Some hand sanitizers that popped up during the coronavirus pandemic to help meet the demand, contain high levels of a cancer-causing chemical, a new analysis finds.
Valisure, an online pharmacy based in New Haven, Connecticut, said it has detected benzene in several batches across multiple brands of hand sanitizer.
The product is considered as dangerous as asbestos and several companies had levels up to eight times that the limit recommended by the U.S. Food and Drug Administration (FDA).
'The presence of benzene, a known human carcinogen, and multiple other contaminants, in products widely recommended for the prevention of spreading the SARS-CoV-2 virus causing COVID-19 and regularly used by adults and children in large volumes makes these findings especially troubling,' Valisure wrote in a letter to the FDA.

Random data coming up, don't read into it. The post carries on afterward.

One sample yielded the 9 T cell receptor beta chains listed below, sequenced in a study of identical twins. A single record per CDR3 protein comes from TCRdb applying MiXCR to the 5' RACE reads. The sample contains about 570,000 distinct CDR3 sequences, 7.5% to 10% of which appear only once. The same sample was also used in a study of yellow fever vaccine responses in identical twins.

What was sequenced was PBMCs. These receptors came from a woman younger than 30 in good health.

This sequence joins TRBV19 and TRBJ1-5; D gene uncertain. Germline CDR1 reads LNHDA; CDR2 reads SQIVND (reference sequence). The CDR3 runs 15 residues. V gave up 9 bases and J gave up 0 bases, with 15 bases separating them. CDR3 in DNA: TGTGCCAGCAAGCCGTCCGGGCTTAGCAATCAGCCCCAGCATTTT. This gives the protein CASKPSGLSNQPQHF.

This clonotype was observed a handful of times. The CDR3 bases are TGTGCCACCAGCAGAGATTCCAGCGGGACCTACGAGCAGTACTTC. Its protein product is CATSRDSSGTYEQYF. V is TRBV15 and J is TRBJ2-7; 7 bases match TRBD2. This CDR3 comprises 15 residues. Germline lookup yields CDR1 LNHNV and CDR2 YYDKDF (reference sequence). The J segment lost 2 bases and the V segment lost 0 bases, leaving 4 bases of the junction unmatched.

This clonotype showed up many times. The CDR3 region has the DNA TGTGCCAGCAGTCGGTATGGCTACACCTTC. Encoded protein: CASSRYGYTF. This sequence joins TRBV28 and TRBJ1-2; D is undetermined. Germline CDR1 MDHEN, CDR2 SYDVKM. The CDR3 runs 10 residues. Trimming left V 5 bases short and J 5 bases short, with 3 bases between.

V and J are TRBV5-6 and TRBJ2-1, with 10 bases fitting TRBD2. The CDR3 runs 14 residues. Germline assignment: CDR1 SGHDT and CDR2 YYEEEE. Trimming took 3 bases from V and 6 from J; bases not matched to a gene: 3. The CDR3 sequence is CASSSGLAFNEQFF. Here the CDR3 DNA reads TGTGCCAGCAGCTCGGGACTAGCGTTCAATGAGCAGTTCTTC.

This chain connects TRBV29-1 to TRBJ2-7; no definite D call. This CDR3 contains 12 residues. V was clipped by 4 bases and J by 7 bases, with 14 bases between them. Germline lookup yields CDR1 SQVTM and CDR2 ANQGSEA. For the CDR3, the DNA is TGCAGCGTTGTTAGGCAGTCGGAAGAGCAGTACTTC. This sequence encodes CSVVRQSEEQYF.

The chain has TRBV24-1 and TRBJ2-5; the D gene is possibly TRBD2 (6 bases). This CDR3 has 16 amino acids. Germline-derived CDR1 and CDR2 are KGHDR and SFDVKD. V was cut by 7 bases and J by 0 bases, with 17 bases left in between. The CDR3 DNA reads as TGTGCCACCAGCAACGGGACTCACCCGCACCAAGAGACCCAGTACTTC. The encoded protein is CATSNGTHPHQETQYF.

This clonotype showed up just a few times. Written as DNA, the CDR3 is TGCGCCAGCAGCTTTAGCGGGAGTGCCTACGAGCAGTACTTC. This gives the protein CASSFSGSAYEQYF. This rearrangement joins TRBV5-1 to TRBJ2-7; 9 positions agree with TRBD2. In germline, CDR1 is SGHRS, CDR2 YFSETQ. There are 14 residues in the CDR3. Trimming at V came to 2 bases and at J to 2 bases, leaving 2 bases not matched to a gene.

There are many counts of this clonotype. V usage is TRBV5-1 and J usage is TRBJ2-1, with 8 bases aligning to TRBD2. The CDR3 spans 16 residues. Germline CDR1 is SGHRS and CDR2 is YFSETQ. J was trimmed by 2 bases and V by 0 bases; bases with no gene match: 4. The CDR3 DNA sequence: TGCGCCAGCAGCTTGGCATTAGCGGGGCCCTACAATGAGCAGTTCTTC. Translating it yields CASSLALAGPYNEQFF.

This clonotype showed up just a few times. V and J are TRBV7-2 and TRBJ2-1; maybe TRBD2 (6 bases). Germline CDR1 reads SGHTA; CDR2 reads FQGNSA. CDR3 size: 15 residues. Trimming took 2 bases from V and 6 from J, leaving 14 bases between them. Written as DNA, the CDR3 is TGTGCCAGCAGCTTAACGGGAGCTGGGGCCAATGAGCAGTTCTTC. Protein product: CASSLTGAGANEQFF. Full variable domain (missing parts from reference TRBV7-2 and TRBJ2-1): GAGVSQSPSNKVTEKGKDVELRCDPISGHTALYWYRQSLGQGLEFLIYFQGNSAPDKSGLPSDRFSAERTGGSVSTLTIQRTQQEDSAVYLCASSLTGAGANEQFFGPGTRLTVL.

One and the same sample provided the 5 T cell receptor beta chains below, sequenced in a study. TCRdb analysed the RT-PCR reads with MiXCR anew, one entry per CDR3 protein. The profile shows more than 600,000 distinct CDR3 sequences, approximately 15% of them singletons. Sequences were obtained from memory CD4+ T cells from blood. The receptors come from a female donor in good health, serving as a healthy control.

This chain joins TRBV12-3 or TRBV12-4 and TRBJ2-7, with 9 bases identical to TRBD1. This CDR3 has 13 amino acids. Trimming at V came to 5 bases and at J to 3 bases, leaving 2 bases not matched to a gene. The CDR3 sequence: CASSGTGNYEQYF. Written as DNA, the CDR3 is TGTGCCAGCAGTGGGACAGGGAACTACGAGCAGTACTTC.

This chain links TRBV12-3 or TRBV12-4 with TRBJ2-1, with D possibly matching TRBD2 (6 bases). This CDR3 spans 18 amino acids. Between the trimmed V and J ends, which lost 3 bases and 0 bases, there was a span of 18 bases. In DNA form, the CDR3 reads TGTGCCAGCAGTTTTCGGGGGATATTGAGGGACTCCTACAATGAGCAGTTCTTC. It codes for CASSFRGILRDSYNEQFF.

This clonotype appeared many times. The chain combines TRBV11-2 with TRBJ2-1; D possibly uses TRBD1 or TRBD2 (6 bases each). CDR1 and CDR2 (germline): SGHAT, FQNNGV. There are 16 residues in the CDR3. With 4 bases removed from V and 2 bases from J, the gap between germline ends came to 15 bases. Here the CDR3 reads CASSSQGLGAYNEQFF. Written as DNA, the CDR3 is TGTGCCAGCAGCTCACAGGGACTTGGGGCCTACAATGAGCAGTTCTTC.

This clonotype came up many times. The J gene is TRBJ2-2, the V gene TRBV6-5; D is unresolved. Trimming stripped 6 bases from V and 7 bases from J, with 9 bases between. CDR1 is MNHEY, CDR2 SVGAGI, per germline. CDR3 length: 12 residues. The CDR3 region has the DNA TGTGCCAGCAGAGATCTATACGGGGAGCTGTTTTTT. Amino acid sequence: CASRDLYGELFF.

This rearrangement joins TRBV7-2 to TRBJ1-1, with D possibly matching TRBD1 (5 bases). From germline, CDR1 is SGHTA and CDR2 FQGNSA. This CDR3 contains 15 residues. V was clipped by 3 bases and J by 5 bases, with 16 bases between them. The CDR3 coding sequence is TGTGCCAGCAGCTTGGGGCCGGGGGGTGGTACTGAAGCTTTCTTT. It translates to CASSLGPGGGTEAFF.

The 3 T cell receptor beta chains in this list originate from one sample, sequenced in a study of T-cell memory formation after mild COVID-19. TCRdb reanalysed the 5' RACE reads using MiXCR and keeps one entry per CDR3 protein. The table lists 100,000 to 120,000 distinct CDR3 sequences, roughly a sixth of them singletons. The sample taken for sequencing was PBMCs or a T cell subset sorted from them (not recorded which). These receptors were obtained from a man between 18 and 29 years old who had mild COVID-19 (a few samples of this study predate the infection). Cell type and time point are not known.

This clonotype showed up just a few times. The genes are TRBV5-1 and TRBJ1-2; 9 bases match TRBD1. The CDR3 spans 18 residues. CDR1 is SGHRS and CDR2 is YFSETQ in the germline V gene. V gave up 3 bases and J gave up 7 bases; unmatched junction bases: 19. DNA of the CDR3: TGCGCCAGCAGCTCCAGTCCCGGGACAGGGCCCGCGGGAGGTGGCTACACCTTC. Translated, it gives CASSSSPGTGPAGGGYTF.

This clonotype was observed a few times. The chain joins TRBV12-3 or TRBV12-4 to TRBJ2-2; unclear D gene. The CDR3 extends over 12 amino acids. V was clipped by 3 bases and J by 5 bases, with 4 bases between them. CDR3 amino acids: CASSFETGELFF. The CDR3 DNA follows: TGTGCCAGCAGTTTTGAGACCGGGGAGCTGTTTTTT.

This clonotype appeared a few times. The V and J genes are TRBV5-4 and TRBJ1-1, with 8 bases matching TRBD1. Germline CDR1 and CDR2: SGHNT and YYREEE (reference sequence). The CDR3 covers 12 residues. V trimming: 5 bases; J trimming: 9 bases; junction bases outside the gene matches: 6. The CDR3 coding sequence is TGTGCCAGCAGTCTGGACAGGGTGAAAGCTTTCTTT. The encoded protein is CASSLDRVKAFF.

Is Your Child Eating Candy That Contains This Possible Carcinogen?
Titanium dioxide, a possible carcinogen used as an artificial color additive, anti-caking agent or whitener in supplements and in a wide variety of processed foods — including candy — is linked to changes in gut microbiota that may lead to inflammatory bowel disease or colorectal cancer.
A class action lawsuit was filed in July against Mars Inc. for fraud of omission since the company does not disclose the use of titanium dioxide in Skittles, an ingredient the suit calls “unfit for human consumption.”
Titanium dioxide is used as an artificial color additive, anti-caking agent or whitener in a wide variety of processed foods. The International Agency for Research on Cancer finds it possibly carcinogenic and the European Union has banned the ingredient, but the U.S. Food and Drug Administration says there isn’t evidence to demonstrate any safety concerns.
Consumption of titanium dioxide is linked with changes in your gut microbiota that may lead to inflammatory bowel disease or colorectal cancer; research has also shown that multiple food additives may have an amplified health effect when combined.